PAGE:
Five questions to Ellen Sherman

Five questions to Ellen Sherman

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Ellen Sherman was born in Ann Arbor, Michigan in 1984. Ellen received her BFA in Studio Art from Michigan State University in 2008 and before that studied at Arizona State University. In 2017 after 10 years living in Miami Fl and time spent abroad, Ellen and her husband moved back to Ann Arbor where she currently lives. Ellen works out of a small studio and gallery space on the west side of town.How did you get into art?

I’ve always been an artist of sorts. Growing up I was always painting, drawing and making little sculptures out of things found in the woods. I knew I wanted to pursue art as a career and obtained a BFA in Studio Art from Michigan State University in 2008. I then worked a few odd art jobs (one as lead artist for a mobile game company, which was so much fun!) until I thought I would try my hand at being a full time artist.

How would you describe your style? What makes your work special?

My style is always evolving as I evolve. But it’s always rooted in graphic, scribbly and seemingly random marks and pools. I like to juxtapose carefully planned moments with things that ‘just happen’ so the resulting piece is a bit of a group project between myself and the materials. I’m currently exploring multi-layered cut canvases which has been an eye-opening experience in terms of materiality, but it feels right to experiment further.How do you go about developing your work?

I begin with a finished painting I want to cut up, or, pieces made specifically to address the idea I’m working with. Once I have the individual elements I arrange them on the surface. This can either happen quickly, one piece informs the next and the work is finished. Or, several days/weeks of relayering and reorganizing until it reveals itself to be finished.Who or what influences you?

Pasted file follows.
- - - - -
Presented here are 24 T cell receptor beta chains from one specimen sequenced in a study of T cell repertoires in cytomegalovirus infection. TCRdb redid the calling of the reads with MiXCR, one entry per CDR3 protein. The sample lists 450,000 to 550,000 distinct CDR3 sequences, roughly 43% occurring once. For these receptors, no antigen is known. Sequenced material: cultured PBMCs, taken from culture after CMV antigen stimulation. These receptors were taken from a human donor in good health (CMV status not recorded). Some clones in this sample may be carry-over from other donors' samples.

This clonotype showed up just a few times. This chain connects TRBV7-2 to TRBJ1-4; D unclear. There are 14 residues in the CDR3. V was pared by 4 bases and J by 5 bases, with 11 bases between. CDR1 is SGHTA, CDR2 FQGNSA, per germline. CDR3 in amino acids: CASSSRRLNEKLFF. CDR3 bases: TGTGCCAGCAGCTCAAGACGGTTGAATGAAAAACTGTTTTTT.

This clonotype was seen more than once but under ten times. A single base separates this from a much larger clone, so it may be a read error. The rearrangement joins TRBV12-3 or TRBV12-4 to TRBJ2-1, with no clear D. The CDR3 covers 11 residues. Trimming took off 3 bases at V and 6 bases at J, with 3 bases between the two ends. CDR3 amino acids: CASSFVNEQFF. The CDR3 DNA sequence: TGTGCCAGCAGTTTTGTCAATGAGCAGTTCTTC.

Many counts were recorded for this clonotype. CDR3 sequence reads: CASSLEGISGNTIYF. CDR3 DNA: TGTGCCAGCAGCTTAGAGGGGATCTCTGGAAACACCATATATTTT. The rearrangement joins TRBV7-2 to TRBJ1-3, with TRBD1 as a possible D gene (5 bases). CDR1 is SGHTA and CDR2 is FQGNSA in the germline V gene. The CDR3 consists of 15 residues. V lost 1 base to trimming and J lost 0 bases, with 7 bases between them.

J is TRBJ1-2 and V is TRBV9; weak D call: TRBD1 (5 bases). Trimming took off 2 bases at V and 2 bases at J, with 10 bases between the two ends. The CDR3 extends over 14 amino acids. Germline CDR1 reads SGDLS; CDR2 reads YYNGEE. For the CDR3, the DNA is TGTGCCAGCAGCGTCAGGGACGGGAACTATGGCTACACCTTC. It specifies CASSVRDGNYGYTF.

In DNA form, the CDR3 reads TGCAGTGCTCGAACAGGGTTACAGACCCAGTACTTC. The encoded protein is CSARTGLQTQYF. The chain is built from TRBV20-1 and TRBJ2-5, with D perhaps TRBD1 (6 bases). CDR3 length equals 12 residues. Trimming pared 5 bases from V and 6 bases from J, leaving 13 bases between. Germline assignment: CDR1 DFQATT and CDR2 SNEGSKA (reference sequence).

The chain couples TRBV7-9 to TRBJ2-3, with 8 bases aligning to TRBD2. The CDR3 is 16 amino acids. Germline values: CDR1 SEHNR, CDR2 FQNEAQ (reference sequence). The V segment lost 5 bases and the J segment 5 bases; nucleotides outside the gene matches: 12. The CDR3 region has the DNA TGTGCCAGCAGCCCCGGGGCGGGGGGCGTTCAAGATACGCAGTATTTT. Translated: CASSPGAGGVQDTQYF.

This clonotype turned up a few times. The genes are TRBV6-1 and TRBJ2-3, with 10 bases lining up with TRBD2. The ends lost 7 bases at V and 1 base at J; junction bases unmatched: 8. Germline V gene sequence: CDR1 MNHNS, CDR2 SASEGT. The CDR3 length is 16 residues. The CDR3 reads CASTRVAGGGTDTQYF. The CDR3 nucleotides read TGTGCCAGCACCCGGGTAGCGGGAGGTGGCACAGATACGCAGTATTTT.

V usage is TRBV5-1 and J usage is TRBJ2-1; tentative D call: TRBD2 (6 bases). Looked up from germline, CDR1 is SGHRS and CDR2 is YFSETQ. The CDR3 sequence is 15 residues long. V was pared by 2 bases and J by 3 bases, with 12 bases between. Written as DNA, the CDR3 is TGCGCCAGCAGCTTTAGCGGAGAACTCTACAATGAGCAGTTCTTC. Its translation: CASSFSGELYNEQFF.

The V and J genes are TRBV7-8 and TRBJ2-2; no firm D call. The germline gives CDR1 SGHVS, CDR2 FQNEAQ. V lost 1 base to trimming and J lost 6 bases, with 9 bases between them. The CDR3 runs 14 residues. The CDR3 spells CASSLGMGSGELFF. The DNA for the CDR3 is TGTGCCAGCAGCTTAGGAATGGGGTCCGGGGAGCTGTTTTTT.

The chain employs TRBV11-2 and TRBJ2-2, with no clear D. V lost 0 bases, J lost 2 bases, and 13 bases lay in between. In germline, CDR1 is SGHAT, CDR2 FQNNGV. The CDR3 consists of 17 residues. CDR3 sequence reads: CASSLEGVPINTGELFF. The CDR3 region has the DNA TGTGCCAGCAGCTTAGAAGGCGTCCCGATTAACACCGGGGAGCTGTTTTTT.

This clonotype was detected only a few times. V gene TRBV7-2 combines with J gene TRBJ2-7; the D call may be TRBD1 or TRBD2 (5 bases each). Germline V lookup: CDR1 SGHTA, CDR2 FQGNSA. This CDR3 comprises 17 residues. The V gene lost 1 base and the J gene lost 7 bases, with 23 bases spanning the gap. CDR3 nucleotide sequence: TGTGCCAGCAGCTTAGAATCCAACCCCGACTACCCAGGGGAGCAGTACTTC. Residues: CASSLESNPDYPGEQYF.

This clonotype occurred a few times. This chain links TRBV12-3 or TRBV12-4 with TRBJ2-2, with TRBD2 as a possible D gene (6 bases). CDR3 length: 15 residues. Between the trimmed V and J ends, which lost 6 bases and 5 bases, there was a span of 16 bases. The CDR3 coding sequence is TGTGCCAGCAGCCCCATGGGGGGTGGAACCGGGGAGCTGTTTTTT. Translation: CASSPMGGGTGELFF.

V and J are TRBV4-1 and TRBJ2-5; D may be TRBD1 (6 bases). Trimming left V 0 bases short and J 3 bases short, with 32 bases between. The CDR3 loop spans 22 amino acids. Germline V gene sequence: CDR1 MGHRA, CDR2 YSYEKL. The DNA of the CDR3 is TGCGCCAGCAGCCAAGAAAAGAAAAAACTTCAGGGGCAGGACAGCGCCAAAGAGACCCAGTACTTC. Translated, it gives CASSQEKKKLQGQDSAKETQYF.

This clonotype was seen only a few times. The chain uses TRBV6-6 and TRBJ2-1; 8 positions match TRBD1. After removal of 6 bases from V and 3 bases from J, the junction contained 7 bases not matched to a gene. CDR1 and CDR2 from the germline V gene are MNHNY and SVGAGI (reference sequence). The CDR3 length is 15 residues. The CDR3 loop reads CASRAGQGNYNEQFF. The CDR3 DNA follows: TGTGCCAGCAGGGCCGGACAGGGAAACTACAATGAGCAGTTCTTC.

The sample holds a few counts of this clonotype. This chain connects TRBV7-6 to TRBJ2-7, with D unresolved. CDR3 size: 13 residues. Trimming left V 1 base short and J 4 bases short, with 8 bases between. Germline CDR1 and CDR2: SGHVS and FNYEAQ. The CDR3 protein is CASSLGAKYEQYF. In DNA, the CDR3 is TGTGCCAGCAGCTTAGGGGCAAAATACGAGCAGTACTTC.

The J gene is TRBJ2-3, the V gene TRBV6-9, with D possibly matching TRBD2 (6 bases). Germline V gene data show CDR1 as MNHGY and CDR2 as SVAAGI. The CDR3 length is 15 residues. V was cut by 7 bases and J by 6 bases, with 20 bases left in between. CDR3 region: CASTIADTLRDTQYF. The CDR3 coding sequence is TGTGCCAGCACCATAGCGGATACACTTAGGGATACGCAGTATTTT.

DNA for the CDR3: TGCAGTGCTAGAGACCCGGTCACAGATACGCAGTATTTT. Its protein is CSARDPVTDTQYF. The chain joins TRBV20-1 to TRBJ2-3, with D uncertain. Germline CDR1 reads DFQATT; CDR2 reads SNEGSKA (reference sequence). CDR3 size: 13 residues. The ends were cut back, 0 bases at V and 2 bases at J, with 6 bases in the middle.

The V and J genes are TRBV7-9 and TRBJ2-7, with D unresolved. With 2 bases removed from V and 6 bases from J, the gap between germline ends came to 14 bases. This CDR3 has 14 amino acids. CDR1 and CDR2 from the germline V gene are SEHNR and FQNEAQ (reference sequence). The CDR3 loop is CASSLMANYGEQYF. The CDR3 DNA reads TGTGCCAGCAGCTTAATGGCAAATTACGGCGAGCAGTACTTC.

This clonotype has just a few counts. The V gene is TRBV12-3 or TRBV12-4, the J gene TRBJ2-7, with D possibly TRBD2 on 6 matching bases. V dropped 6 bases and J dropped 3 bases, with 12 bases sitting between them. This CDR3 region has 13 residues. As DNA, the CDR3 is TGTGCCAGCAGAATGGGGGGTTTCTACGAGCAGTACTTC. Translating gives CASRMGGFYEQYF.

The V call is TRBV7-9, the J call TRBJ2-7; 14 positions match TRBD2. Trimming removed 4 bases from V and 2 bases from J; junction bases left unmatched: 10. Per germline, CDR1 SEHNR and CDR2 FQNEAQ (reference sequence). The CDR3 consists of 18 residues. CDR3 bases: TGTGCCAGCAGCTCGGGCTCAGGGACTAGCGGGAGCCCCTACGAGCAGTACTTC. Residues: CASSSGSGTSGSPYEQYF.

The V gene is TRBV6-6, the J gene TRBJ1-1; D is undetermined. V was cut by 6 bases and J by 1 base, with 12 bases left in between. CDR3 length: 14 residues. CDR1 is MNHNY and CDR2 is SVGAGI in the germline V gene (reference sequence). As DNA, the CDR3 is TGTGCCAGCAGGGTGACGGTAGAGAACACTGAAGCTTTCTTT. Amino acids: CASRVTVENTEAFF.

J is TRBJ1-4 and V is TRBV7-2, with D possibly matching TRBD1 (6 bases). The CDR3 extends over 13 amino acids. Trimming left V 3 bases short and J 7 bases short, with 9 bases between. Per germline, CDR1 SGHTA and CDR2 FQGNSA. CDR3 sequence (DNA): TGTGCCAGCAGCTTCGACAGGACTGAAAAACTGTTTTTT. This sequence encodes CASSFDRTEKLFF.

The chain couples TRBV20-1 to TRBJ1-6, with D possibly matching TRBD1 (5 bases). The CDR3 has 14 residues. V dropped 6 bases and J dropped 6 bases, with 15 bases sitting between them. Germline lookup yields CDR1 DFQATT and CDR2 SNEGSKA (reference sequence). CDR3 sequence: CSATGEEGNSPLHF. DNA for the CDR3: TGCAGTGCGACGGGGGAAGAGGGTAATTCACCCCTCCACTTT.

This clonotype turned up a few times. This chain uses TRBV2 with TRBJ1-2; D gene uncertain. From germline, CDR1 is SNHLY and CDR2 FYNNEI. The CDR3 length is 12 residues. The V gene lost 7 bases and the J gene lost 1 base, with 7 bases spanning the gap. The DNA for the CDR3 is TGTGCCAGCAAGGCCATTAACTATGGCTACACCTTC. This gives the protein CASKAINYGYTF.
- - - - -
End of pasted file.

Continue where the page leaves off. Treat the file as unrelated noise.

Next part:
I am influenced by painters like Joan Mitchell and Grace Hartigan, by the changing of the seasons and the bursts of new color that spring from nature, by observing people and our interactions with each other. I am a little sponge and I take inspiration from everywhere.

Make us curious. What are you planning to do next?

My next big project is going to be large. I usually do these assembled paintings on smaller surfaces due to the nature of the glue and the process - but next up will be a series of large works, completely covered in cut canvas and many layers deep. I am very excited and also very anxious for the assembling process. Which is exactly where I want to be with my work; excited and hopeful, while still nervous for the assembly. If I’m ever fully comfortable with what I’m making, I think it’s probably time to try something new.Learn more about the artist: